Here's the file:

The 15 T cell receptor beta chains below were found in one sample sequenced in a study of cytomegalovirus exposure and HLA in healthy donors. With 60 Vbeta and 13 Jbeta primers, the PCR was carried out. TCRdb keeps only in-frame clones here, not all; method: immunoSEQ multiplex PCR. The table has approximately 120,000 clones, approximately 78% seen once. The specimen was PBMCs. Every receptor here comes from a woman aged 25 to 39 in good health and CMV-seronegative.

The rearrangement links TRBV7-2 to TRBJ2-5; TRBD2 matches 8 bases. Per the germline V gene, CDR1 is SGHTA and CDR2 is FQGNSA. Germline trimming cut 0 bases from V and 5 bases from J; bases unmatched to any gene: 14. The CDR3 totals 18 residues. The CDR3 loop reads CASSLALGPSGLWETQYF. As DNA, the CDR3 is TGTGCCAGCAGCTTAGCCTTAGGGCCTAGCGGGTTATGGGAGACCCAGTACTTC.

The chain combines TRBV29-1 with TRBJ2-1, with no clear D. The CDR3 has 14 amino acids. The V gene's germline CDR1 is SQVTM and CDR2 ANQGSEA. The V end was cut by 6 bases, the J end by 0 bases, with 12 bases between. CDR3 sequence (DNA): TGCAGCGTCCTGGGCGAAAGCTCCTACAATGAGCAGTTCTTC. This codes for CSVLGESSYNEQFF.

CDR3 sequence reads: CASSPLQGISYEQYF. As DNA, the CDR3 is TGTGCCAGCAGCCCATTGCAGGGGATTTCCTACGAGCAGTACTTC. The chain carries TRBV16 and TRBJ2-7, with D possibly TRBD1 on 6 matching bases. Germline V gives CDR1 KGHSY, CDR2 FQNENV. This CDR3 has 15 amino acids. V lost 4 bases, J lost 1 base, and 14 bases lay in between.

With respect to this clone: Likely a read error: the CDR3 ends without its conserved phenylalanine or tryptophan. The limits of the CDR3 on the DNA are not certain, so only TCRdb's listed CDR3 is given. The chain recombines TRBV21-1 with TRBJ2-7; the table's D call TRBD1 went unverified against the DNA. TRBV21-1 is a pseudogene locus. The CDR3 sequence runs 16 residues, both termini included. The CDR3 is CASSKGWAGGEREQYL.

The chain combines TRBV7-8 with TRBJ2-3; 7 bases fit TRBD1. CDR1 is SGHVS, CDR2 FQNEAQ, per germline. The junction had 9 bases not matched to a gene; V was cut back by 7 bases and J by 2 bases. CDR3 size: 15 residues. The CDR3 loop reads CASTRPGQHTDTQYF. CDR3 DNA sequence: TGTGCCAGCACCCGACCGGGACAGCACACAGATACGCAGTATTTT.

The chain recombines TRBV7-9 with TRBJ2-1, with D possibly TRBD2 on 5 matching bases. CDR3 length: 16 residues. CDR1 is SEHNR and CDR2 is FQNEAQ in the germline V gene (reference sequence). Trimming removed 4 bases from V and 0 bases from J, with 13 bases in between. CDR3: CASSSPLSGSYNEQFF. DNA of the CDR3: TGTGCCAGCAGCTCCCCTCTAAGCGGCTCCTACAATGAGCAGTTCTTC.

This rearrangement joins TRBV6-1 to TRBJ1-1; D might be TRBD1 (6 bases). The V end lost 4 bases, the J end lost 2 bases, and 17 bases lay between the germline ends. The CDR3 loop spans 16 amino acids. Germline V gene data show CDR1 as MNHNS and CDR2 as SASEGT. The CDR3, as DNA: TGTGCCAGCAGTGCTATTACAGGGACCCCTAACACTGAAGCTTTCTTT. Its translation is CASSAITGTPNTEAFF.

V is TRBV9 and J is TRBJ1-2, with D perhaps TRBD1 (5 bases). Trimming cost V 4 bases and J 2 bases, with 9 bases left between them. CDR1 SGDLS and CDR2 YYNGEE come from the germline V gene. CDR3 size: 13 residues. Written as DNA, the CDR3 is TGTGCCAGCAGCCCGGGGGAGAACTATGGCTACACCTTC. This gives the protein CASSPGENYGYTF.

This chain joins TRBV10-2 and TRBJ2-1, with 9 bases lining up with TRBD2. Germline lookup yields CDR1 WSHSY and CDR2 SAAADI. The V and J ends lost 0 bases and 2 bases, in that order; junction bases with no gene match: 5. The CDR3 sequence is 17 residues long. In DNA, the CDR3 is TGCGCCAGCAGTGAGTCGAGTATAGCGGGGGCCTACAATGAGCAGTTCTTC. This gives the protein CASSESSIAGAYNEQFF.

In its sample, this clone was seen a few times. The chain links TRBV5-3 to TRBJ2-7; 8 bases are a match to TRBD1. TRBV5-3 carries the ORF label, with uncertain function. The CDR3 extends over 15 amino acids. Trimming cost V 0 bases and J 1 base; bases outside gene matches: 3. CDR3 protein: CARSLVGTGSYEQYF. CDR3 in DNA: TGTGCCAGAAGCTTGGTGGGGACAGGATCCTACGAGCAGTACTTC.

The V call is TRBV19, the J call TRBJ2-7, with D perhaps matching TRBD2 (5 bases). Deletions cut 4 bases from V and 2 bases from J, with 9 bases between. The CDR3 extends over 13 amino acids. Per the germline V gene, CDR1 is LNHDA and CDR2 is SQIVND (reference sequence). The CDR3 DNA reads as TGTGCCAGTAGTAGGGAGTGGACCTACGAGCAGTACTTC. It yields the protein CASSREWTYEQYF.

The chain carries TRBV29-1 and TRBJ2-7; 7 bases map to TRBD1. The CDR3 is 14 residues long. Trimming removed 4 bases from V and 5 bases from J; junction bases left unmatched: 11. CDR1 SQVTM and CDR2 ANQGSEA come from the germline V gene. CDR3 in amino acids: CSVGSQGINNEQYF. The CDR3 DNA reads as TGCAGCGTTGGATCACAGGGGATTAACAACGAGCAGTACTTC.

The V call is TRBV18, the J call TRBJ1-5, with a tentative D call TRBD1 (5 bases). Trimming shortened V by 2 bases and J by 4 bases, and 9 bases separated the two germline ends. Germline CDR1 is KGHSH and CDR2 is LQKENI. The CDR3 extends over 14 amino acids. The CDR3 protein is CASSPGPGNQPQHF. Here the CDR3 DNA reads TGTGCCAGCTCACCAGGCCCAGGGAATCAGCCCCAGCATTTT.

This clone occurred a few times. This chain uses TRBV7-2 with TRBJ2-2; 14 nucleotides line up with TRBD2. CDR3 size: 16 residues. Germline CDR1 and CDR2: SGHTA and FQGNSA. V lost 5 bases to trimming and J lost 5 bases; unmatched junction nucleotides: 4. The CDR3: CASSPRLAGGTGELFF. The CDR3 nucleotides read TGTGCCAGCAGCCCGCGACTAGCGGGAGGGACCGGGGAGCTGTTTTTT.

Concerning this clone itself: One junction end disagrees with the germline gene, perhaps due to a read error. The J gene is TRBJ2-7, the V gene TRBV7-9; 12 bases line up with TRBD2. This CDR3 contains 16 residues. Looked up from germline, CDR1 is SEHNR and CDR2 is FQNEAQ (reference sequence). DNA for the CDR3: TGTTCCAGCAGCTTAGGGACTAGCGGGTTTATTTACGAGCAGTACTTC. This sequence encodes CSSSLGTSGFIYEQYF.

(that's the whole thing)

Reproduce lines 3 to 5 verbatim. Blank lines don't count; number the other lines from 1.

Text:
The chain combines TRBV29-1 with TRBJ2-1, with no clear D. The CDR3 has 14 amino acids. The V gene's germline CDR1 is SQVTM and CDR2 ANQGSEA. The V end was cut by 6 bases, the J end by 0 bases, with 12 bases between. CDR3 sequence (DNA): TGCAGCGTCCTGGGCGAAAGCTCCTACAATGAGCAGTTCTTC. This codes for CSVLGESSYNEQFF.

CDR3 sequence reads: CASSPLQGISYEQYF. As DNA, the CDR3 is TGTGCCAGCAGCCCATTGCAGGGGATTTCCTACGAGCAGTACTTC. The chain carries TRBV16 and TRBJ2-7, with D possibly TRBD1 on 6 matching bases. Germline V gives CDR1 KGHSY, CDR2 FQNENV. This CDR3 has 15 amino acids. V lost 4 bases, J lost 1 base, and 14 bases lay in between.

With respect to this clone: Likely a read error: the CDR3 ends without its conserved phenylalanine or tryptophan. The limits of the CDR3 on the DNA are not certain, so only TCRdb's listed CDR3 is given. The chain recombines TRBV21-1 with TRBJ2-7; the table's D call TRBD1 went unverified against the DNA. TRBV21-1 is a pseudogene locus. The CDR3 sequence runs 16 residues, both termini included. The CDR3 is CASSKGWAGGEREQYL.